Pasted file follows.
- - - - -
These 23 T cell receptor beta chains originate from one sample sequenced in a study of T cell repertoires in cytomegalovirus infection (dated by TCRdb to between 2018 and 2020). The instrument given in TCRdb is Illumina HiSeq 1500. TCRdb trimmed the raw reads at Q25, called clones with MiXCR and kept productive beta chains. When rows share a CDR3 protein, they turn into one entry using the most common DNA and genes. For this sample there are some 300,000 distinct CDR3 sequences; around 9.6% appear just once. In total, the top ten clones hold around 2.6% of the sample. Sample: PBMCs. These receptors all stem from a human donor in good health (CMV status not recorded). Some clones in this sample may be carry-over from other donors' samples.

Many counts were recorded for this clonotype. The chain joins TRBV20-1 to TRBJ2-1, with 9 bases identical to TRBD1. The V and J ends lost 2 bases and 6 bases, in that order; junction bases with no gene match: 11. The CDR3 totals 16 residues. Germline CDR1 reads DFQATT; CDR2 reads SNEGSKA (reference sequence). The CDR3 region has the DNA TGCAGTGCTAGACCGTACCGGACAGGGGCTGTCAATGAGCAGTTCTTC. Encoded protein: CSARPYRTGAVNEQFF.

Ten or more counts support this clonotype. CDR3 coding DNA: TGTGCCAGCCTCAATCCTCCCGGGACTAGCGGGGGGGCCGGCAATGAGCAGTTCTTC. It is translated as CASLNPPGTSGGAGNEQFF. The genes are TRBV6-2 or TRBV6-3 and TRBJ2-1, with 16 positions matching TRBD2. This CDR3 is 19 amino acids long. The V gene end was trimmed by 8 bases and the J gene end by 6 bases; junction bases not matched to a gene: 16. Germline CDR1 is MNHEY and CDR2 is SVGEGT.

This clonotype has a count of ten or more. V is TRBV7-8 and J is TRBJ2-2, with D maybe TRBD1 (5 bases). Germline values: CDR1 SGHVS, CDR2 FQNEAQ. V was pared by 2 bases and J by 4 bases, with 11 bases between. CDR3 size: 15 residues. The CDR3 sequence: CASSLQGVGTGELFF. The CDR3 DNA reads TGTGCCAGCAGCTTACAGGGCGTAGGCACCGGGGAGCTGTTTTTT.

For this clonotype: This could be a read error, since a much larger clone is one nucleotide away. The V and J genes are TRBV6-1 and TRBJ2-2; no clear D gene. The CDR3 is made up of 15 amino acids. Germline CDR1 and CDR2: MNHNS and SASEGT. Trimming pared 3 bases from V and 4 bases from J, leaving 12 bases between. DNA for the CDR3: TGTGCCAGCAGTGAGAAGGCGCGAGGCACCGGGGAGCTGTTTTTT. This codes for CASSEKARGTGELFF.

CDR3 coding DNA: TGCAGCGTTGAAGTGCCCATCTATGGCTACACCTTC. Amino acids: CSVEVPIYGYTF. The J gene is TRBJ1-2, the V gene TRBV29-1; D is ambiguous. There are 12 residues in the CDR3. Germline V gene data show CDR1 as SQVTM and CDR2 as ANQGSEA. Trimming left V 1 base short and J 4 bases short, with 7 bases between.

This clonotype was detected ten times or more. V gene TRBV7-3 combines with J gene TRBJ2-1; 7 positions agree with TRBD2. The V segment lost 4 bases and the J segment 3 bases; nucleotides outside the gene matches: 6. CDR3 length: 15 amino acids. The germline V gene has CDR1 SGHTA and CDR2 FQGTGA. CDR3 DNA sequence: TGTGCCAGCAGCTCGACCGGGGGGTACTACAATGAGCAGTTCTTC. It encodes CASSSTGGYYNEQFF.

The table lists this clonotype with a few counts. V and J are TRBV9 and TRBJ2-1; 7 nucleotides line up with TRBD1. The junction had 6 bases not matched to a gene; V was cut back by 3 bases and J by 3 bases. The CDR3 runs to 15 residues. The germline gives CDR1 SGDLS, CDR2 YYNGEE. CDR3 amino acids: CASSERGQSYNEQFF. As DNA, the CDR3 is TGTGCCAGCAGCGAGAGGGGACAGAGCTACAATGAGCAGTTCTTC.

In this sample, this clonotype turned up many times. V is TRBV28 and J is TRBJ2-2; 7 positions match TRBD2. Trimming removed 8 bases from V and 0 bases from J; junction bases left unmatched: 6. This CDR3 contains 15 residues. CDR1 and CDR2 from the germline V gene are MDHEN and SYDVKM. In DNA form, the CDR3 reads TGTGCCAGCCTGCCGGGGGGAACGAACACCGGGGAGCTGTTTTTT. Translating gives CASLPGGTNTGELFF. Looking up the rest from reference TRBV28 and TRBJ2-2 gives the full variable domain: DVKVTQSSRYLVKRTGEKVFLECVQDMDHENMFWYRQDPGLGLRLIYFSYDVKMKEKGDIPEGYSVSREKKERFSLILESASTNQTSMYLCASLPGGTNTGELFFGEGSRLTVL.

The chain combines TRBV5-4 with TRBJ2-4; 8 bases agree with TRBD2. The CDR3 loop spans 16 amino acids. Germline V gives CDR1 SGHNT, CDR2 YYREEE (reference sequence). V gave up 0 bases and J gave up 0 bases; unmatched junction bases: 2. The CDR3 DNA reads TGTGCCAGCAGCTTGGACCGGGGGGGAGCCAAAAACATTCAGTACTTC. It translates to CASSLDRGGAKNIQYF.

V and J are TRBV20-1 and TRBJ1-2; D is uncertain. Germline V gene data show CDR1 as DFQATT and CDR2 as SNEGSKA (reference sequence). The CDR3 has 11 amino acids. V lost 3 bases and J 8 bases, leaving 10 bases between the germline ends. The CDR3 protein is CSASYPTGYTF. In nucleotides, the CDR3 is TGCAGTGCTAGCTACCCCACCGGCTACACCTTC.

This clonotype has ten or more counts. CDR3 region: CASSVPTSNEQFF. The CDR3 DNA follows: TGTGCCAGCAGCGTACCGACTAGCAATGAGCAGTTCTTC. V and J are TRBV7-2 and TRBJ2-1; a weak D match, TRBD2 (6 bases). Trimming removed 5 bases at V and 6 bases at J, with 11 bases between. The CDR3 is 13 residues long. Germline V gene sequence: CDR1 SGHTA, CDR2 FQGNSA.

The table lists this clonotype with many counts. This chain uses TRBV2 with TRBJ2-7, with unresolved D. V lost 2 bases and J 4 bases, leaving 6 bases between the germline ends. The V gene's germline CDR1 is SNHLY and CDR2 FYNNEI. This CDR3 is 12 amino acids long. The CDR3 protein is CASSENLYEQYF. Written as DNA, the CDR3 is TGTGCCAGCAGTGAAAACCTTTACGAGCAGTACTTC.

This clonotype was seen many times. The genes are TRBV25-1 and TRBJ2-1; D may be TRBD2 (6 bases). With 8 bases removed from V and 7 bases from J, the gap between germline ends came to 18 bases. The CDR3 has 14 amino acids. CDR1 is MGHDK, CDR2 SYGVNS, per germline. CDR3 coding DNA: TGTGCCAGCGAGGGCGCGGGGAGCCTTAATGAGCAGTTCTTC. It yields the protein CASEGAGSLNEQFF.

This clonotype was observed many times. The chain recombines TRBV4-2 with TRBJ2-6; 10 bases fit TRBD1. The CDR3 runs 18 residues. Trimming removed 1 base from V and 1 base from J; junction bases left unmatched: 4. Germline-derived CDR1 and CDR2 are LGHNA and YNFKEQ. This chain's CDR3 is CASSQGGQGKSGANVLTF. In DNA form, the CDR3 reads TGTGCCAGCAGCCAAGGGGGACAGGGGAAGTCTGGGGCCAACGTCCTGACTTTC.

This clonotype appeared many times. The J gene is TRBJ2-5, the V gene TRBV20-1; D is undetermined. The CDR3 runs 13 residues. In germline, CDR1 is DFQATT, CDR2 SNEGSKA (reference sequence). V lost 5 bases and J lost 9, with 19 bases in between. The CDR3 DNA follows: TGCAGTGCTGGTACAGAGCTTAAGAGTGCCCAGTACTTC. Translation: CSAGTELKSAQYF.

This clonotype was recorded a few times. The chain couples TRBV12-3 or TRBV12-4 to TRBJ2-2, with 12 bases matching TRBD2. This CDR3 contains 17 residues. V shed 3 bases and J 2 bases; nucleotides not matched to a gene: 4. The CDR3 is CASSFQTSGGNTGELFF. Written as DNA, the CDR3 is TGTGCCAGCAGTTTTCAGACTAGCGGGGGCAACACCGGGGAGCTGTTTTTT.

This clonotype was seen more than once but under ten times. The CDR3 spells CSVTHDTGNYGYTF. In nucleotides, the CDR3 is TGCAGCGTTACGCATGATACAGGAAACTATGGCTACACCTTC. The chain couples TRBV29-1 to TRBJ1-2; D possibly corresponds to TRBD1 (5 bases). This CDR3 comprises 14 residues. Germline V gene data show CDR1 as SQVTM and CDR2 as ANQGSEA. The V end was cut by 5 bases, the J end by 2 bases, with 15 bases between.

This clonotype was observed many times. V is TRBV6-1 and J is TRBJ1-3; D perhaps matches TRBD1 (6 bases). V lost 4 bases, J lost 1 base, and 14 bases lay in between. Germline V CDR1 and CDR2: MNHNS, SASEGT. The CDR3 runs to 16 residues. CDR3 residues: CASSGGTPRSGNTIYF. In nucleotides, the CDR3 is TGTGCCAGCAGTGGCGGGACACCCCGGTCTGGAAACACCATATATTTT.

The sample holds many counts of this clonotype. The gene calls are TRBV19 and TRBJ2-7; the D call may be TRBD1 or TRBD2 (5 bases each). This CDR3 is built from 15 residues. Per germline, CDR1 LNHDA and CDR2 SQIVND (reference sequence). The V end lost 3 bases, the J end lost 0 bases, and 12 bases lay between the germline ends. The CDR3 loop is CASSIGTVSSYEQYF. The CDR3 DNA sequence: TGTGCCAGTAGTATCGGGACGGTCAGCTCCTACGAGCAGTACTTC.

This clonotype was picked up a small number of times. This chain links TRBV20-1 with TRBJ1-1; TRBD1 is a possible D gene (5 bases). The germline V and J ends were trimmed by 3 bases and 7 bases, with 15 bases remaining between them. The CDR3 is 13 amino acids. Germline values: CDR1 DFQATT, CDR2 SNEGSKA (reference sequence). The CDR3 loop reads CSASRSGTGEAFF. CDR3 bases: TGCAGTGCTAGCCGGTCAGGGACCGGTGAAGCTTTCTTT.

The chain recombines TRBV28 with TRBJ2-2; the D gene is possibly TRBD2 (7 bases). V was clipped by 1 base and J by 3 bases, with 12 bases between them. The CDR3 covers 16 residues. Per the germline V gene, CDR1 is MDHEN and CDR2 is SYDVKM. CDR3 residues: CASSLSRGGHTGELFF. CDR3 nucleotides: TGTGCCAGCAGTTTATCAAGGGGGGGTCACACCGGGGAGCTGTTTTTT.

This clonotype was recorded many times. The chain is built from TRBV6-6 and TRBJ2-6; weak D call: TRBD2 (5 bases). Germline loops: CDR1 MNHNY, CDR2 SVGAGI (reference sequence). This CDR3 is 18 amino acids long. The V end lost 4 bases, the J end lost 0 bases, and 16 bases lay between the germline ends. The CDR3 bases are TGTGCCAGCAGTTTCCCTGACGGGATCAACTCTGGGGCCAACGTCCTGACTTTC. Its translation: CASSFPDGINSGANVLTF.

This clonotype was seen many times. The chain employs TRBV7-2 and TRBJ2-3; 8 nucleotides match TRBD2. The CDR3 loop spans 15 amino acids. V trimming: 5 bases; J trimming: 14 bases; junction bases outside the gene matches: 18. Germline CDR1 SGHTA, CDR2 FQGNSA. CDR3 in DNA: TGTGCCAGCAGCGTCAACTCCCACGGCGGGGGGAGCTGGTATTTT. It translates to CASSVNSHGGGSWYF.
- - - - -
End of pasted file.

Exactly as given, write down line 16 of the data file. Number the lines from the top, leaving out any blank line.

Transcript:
This clonotype appeared many times. The J gene is TRBJ2-5, the V gene TRBV20-1; D is undetermined. The CDR3 runs 13 residues. In germline, CDR1 is DFQATT, CDR2 SNEGSKA (reference sequence). V lost 5 bases and J lost 9, with 19 bases in between. The CDR3 DNA follows: TGCAGTGCTGGTACAGAGCTTAAGAGTGCCCAGTACTTC. Translation: CSAGTELKSAQYF.